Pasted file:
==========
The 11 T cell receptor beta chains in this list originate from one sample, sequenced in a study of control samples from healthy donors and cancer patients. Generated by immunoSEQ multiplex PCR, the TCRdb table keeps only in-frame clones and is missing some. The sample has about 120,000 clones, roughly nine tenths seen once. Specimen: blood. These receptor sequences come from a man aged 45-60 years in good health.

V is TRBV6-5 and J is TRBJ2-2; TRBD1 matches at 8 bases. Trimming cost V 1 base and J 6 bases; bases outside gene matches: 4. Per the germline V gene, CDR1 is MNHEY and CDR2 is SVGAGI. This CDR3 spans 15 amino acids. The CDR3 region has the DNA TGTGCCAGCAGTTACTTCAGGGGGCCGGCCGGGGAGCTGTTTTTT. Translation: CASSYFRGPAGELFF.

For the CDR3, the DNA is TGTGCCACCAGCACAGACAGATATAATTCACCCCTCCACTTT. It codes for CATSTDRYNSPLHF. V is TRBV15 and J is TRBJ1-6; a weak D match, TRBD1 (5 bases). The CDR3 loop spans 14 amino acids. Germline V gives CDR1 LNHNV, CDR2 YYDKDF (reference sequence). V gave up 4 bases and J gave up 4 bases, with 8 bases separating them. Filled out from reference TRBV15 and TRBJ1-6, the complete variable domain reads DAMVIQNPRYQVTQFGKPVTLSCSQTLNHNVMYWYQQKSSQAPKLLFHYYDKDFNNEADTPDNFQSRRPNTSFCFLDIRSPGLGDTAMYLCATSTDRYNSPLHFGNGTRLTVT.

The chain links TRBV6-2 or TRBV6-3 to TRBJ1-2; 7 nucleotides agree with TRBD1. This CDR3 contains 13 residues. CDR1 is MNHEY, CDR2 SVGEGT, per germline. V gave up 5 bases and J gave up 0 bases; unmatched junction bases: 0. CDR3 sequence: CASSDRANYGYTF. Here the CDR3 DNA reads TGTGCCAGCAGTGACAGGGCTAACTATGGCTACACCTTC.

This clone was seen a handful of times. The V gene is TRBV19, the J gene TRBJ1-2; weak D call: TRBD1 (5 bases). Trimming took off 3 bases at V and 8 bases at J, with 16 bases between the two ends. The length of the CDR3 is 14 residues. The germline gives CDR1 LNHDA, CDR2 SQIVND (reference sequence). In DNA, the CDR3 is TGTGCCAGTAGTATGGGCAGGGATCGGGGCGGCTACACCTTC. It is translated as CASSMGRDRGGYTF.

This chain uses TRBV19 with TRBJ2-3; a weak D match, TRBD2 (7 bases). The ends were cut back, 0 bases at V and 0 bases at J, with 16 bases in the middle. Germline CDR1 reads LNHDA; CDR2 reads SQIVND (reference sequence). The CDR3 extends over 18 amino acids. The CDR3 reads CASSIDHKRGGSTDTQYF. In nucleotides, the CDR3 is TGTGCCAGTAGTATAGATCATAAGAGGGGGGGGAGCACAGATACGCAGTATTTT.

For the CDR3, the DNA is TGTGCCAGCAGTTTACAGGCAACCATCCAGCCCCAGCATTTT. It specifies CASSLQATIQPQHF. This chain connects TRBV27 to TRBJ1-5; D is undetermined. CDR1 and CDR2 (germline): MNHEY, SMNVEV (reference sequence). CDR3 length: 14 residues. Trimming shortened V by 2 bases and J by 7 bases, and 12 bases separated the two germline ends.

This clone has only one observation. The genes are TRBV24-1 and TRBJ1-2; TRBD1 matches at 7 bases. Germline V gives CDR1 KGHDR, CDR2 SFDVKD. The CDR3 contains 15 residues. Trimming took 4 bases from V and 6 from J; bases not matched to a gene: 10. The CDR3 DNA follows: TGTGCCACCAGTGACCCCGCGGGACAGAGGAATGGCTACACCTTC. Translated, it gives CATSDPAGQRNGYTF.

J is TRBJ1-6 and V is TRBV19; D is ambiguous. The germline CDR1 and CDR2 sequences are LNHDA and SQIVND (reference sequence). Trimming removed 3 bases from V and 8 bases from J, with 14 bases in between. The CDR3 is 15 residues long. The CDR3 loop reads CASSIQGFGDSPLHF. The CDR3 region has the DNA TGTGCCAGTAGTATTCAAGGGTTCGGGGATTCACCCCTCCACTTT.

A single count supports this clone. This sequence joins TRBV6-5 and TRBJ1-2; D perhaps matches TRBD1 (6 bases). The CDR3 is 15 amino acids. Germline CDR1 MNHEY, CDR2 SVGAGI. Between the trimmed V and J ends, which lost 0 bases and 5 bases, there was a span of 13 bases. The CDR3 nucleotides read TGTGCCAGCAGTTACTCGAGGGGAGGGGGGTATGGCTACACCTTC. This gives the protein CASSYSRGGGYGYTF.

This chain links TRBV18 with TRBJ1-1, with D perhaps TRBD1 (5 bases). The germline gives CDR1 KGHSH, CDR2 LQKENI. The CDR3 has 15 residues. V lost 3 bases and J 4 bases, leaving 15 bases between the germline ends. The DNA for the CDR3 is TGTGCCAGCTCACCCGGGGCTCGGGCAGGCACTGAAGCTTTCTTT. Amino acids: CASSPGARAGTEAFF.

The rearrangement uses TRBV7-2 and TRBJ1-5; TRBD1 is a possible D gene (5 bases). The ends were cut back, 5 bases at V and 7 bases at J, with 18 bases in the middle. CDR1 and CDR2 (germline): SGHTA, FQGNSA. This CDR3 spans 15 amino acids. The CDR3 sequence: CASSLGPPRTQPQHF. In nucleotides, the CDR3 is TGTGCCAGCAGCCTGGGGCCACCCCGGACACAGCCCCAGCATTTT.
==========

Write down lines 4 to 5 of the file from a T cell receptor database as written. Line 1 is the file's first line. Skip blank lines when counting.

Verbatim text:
The chain links TRBV6-2 or TRBV6-3 to TRBJ1-2; 7 nucleotides agree with TRBD1. This CDR3 contains 13 residues. CDR1 is MNHEY, CDR2 SVGEGT, per germline. V gave up 5 bases and J gave up 0 bases; unmatched junction bases: 0. CDR3 sequence: CASSDRANYGYTF. Here the CDR3 DNA reads TGTGCCAGCAGTGACAGGGCTAACTATGGCTACACCTTC.

This clone was seen a handful of times. The V gene is TRBV19, the J gene TRBJ1-2; weak D call: TRBD1 (5 bases). Trimming took off 3 bases at V and 8 bases at J, with 16 bases between the two ends. The length of the CDR3 is 14 residues. The germline gives CDR1 LNHDA, CDR2 SQIVND (reference sequence). In DNA, the CDR3 is TGTGCCAGTAGTATGGGCAGGGATCGGGGCGGCTACACCTTC. It is translated as CASSMGRDRGGYTF.